Atherosclerosis Is a form of Arteriosclerosis. Arteriosclerosis is when blood vessels that transport nutrients and oxygen around the body lose their flexibility and thicken,“sometimes restricting blood flow to the organs and tissues. Healthy arteries are flexible and elastic. But over time, the walls in the arteries can harden, a condition commonly called hardening of the arteries.”(Mayoclinic). Atherosclerosis is a little different. Atherosclerosis is a buildup of plaque in the artery walls specifically. There are around thirty arteries in the human body that can be affected by atherosclerosis. The arteries that are most commonly affected by atherosclerosis are the coronary arteries. There are two coronary arteries and they supply oxygenated blood to the heart. When these arteries get atherosclerosis it is called coronary artery disease. Coronary artery disease is the number one type of heart disease in the United states. Around 400,000 people a year are killed by this disease. Heart disease in general is the number one killer of Americans with coronary artery disease being number one. The plaque in atherosclerosis is made from fatty deposits on the walls of the artery. The plaque in the arteries slowly accumulates over time. The leading theory behind the cause of atherosclerosis involves LDL cholesterol. LDL stands for low density lipoprotein. In a healthy artery all of the blood flows through smoothly and everything works great until plaque creates a bulge. In the coronary artery the blood flows through the hollow in the middle called the lumen. The walls of the blood vessel are first lined with endothelium, then the tunica intima then a little further the tunica media which also has some smooth muscle cells to help the arteries contract. The problem that causes plaque build up is thought to happen when there is endothelial dysfunction and LDL cholesterol is deposited into the tunica intima. In the tunica intima the cholesterol oxidizes. This oxidation results in the endothelium cells making white blood cell receptors. The white blood cells then adhere to the endothelium and go into the tunica intima. Once there the white blood cells turn into macrophages and eat the oxidized LDL cholesterol. Once the macrophages eat the oxidized LDL they turn into foam cells. These foam cells produce chemicals that lead to smooth muscle from the tunica media to proliferate the tunica intima. This stimulates a lot of collagen production which can make the vessels stiffer and the plaque a little bit harder. When the foam cells die they release all of their fatty lipid content. This causes the plaque to grow in size. Once the plaque gets big enough it starts to restrict blood flow a little. The big problem arises when the endothelium contains all of the plaque in the artery walls ruptures and makes a thrombus. The plaque explodes all over and the blood in the vessel clots which can completely block the flow of blood. This causes a heart attack and makes atherosclerosis very deadly. This relates to objective 42 which is about the heart’s structure and function. The coronary arteries are what supplies blood to the heart muscles for it to have the nutrients and oxygen to function and pump blood to other body parts. If the heart isn’t getting its blood due to a blockage caused by a thrombus it will stop working properly, and the person will have a heart attack. I drew pictures of Plaque slowly growing in the walls of the artery until it ruptures. I also drew a heart and show where the coronary arteries are.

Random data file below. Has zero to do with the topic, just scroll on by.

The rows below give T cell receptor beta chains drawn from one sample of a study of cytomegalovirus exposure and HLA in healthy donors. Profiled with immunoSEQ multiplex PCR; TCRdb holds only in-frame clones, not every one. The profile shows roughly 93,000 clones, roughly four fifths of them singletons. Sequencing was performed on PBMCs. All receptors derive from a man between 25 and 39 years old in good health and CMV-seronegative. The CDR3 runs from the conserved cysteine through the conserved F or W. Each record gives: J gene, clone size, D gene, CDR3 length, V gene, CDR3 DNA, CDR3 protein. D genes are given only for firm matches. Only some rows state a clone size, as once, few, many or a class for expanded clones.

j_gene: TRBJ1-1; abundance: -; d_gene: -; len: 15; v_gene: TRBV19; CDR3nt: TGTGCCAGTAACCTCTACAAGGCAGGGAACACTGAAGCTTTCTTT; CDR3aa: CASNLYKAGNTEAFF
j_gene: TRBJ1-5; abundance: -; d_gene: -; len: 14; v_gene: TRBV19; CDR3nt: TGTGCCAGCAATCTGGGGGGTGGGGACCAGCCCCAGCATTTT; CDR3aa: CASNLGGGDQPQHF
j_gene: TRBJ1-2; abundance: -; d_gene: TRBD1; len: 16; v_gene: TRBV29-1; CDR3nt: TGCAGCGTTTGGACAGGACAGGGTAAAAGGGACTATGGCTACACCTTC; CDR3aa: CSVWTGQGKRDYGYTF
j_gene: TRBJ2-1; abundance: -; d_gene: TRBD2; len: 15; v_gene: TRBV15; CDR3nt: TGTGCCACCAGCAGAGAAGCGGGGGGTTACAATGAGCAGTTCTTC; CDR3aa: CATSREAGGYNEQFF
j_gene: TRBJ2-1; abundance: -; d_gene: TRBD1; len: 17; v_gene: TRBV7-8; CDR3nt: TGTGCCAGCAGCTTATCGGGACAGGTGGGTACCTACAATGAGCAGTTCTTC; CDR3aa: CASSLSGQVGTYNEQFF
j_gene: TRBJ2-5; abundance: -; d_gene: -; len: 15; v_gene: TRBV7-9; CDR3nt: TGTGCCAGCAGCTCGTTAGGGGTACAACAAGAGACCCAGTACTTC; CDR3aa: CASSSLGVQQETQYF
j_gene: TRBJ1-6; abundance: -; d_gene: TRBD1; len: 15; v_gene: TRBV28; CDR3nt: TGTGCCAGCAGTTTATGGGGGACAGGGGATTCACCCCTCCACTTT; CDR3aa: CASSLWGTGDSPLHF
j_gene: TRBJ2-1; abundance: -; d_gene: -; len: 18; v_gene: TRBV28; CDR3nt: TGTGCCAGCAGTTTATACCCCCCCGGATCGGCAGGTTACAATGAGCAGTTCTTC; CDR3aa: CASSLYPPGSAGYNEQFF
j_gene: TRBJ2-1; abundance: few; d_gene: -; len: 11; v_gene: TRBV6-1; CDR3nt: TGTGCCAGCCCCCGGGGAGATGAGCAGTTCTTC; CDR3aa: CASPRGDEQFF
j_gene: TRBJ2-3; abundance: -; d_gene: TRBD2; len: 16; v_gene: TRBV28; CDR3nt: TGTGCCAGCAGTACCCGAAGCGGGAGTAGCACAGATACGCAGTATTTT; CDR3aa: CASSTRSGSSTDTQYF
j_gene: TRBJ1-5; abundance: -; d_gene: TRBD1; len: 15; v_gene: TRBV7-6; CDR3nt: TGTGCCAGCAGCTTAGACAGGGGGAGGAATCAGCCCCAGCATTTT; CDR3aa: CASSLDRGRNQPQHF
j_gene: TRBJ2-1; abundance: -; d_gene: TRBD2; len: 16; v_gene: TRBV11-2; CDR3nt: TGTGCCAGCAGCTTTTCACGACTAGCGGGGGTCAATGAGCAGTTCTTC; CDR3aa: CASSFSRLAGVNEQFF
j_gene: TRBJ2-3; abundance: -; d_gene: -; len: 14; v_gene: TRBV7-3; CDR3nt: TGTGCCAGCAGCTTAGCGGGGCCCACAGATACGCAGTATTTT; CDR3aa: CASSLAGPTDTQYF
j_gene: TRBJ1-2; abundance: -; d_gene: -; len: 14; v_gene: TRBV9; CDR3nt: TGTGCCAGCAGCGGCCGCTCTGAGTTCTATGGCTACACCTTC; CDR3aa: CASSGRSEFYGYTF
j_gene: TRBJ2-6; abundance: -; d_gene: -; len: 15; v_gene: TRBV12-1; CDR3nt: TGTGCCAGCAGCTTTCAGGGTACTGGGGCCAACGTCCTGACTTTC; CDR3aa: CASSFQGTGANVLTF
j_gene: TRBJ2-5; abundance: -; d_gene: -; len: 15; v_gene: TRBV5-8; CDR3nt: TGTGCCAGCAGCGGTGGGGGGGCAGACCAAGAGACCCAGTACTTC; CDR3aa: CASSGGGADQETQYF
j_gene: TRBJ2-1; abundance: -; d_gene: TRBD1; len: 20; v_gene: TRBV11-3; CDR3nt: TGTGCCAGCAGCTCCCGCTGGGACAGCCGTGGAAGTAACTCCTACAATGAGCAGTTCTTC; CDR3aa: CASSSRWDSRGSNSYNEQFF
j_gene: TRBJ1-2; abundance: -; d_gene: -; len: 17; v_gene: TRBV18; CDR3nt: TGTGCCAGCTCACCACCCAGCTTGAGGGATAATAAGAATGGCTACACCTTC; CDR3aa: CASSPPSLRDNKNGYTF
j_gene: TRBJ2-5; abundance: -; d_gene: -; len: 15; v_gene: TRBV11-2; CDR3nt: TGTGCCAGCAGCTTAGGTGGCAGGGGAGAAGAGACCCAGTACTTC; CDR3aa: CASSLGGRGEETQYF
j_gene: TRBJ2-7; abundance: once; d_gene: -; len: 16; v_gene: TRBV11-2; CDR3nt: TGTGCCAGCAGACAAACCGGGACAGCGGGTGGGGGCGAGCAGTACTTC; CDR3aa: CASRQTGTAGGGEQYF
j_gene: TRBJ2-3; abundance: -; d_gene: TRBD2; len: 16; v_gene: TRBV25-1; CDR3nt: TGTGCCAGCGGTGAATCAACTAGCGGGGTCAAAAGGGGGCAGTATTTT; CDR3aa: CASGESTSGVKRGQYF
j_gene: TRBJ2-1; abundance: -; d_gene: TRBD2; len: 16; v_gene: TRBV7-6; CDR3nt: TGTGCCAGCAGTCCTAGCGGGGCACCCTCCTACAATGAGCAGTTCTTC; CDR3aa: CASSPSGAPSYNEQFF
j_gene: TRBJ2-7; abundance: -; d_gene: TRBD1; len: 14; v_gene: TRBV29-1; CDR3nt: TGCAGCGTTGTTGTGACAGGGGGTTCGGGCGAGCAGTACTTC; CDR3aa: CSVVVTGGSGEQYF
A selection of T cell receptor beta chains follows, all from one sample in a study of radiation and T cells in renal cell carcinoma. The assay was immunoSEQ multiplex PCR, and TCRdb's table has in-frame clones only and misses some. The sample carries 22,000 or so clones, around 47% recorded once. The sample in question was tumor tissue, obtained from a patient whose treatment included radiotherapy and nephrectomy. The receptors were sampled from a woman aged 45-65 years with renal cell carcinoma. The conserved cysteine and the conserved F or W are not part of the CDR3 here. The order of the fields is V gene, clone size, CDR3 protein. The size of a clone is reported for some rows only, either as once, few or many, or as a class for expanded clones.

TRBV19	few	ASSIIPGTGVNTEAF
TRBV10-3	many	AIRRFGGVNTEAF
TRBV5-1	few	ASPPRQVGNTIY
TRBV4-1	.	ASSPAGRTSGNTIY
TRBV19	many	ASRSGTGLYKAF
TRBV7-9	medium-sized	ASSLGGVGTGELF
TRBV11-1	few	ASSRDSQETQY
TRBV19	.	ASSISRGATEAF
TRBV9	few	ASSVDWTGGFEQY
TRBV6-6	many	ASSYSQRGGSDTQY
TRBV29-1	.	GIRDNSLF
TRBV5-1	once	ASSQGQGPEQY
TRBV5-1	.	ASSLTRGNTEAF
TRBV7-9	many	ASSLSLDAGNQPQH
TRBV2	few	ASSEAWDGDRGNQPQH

Mayo Foundation for Medical Education and Research. (2022, July 1). Arteriosclerosis / atherosclerosis. Mayo Clinic. Retrieved April 21, 2023, from 

Mayo Foundation for Medical Education and Research. (n.d.). Development of atherosclerosis. Mayo Clinic. Retrieved April 21, 2023, from 

Owsiany, K. m. (n.d.). Revealing the origins of foam cells in atherosclerotic lesions. Retrieved April 21, 2023, from 

Yu XH;Fu YC;Zhang DW;Yin K;Tang CK; (n.d.). Foam cells in atherosclerosis. Clinica chimica acta; international journal of clinical chemistry. Retrieved April 21, 2023, from 

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  1. Owen’s project is about Atherosclerosis. He describes what atherosclerosis is and how it affects the body. Atherosclerosis is a buildup of plaque on the artery walls. The buildup of plaque will harden and cause issues. When the buildup gets bad enough it can explode and completely block the flow of blood causing a heart attack. That is what makes atherosclerosis deadly. Owen’s art is a picture of the different stages of atherosclerosis. The first image shows a healthy artery. A healthy artery has no obstructions and blood is able to move freely. This is the type of artery we want. The second through fourth images show the growth of plaque in the artery wall. As the plaque grows it makes it harder and harder for the blood to flow through. This can cause stress on the heart. The last image shows the plaque bursting creating a thrombus. This causes complete blood flow and can kill the person. I learned that atherosclerosis is a form of arteriosclerosis. They are slightly different because atherosclerosis causes buildup and hardening of plaque in the arteries and arteriosclerosis is when blood vessels that transport nutrients and oxygen around the body lose their flexibility and thicken.

    McCall Parkinson

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